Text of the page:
Inception is a great film, you can take away so much from it. Its both fantastic from a story telling aspect and film making, the hotel action scene with the whole room turning over could have easily been done in cg but it really would have taken away from the scene. Its so easily in our digital age to call something overrated, in that year what film where as original as this film? Took risks as much as it did.
- a Blockbuster and an artistic film combined
- a cast full of the best actors around
- using real stunts and practical effects
- did not treat the audience like children
- an iconic score that every blockbuster today emulates
- has audiences constantly talking about the movie even YEARS after release
- fantastically shot
The list goes on.
You may not have enjoyed the film, but you cannot deny the impact or the praise for it. It is a loved film by the majority and will live on in the years to come, how is that overrated? At some point there's just the ones trying too hard to be the contrarian.

June 17, 2014 at 3:01AM, Edited September 4, 8:56AM


You can buy the shooting script with notes and diagrams from Christopher Nolan. It's an amazing complement to the story itself.

June 17, 2014 at 5:52AM, Edited September 4, 8:56AM


Personally I have found all his films too long and trying to be clever clever, even this one which has disturbing similarities to an old Scrooge McDuck story!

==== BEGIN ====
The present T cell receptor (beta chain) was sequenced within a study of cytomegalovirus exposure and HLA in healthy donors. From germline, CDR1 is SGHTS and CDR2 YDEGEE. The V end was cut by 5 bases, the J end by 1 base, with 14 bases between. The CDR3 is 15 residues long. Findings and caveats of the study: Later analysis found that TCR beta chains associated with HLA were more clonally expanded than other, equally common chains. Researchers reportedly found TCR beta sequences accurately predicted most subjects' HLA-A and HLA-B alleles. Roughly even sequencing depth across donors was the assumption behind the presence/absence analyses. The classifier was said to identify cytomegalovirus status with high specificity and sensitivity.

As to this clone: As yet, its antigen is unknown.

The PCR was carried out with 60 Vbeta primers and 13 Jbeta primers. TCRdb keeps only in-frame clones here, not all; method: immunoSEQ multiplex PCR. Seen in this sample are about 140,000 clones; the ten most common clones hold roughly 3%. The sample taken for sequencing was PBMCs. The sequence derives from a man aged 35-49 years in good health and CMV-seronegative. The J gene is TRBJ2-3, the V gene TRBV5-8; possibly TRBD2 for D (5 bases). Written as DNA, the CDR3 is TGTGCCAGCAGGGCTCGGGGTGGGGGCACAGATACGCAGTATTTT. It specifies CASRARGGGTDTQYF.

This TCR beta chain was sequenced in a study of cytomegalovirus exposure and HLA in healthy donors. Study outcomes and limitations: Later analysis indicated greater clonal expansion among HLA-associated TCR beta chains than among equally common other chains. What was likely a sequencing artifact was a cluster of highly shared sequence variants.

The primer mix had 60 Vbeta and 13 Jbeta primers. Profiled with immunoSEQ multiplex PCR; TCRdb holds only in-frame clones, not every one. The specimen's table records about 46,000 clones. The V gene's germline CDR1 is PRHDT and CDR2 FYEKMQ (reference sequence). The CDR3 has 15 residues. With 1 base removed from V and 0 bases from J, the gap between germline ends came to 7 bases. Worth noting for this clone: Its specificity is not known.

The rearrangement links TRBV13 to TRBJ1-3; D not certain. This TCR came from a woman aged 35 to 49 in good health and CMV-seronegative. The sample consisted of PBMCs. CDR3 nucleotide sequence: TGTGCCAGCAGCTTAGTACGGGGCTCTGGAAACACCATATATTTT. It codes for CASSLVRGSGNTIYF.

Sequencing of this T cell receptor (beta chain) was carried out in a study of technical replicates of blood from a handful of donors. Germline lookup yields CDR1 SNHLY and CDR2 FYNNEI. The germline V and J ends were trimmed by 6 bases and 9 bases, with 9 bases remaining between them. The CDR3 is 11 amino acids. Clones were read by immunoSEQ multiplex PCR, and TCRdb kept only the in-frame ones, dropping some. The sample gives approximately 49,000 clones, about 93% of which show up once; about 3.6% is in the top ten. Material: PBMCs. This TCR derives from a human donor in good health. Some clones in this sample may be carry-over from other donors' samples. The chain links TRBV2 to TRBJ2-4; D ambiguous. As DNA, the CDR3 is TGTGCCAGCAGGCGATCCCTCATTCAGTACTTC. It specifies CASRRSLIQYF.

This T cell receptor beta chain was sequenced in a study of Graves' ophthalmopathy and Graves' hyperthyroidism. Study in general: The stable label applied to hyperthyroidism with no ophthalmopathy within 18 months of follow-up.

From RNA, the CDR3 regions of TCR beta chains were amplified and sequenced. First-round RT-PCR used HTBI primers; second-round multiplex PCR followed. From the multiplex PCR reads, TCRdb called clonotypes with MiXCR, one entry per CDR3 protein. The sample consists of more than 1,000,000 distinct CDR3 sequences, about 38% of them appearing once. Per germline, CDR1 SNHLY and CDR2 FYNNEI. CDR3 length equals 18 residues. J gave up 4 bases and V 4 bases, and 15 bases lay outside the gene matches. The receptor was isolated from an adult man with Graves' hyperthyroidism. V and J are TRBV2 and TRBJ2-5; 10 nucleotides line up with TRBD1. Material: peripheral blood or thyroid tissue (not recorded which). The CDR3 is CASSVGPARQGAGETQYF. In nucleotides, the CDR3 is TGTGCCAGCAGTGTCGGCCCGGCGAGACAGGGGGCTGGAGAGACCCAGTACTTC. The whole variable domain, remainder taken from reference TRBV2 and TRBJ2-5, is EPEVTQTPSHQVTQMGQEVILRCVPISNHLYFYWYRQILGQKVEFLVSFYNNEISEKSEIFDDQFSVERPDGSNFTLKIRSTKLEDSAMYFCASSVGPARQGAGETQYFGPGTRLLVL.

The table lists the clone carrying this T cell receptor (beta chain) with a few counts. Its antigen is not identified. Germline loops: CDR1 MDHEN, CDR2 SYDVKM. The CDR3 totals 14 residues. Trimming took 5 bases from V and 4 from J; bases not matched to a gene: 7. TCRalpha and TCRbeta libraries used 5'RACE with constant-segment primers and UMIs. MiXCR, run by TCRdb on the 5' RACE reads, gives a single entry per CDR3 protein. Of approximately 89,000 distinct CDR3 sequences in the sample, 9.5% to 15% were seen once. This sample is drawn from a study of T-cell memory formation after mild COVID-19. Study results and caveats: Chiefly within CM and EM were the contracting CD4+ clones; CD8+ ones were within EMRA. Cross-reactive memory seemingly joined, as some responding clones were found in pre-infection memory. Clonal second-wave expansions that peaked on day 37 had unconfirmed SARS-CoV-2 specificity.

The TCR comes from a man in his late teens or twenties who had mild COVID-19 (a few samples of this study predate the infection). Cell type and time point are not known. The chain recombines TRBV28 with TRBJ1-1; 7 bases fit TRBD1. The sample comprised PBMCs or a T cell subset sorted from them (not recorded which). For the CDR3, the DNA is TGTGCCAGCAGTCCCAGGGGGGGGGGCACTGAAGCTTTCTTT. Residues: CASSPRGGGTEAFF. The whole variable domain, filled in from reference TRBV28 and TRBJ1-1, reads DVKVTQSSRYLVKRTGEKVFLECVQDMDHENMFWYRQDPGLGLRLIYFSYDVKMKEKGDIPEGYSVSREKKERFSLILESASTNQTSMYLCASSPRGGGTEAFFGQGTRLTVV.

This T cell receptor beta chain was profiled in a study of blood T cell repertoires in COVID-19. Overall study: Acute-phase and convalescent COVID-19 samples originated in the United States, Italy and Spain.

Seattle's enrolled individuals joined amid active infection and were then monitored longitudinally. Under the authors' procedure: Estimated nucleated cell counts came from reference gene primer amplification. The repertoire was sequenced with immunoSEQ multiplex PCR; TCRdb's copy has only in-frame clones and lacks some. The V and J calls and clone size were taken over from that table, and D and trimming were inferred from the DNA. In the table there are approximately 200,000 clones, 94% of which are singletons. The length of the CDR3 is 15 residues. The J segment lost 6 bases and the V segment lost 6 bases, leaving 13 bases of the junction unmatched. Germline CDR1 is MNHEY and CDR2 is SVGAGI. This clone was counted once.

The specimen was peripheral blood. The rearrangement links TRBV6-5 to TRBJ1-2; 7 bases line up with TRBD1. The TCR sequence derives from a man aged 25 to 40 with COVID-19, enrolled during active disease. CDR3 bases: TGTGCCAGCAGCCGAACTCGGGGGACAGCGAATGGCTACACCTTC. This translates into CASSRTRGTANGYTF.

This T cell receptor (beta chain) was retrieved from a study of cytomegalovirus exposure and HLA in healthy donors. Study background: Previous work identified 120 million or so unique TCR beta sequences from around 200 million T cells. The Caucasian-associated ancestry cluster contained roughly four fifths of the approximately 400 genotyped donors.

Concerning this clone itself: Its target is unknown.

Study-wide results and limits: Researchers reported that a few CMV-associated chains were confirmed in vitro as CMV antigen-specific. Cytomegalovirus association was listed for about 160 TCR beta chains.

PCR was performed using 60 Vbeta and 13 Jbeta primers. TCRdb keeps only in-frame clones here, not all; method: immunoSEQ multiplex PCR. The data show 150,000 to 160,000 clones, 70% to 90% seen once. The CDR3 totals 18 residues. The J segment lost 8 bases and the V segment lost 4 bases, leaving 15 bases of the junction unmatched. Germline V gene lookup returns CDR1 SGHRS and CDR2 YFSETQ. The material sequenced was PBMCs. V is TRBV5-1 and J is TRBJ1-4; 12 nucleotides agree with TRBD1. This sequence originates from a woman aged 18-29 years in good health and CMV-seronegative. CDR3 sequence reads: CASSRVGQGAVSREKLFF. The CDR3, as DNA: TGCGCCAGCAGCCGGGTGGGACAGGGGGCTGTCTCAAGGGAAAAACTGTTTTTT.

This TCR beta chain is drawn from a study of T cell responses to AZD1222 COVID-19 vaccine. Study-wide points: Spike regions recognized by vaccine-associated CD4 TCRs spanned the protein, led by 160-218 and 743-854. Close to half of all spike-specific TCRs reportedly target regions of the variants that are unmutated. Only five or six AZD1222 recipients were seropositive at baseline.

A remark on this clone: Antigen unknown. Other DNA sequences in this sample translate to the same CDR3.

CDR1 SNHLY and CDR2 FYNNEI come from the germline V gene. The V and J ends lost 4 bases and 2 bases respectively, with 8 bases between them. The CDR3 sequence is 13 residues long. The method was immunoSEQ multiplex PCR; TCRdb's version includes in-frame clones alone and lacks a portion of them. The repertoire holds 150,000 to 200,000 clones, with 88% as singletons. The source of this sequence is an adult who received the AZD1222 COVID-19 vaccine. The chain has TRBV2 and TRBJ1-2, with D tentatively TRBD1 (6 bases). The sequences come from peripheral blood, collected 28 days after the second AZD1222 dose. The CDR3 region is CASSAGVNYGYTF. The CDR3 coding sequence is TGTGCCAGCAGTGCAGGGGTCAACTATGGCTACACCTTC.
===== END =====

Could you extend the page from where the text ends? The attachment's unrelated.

June 18, 2014 at 2:38AM, Edited September 4, 8:56AM


The characters were never in the Real, it starts in Dream and ends in Dream.

June 18, 2014 at 5:25PM, Edited September 4, 8:56AM


Steven Grant wrote what I consider the best and definitive interpretation of Inception (http://www.comicbookresources.com/?page=article&id=27664). His opening key points:

Okay, the first two things you need to realize about INCEPTION:

1) Only one scene takes place in the film's real world. All worlds depicted are dream layers.

2) There are only four real characters in the film: Cobb (Leonardo DiCaprio); Miles (Michael Caine); and Cobb's two children. The other characters, save Cobb's wife Mal, are strictly constructs of the dream.

June 19, 2014 at 4:05PM, Edited September 4, 8:56AM


Now THAT is a very interesting idea

June 19, 2014 at 5:35PM, Edited September 4, 8:56AM


at the end of the movie, the wedding ring rounding is just saying that we all are in dream right now.... nothing is reality... this was an old concept of indian mytho called MAYA - an illusion..... nolan also signify this with various objects.....like in inception he narrated that u dont know when u start dreaming similaraly u also dont know when ur life begins on the earth..... there are also more similarities... find it

October 10, 2014 at 9:08AM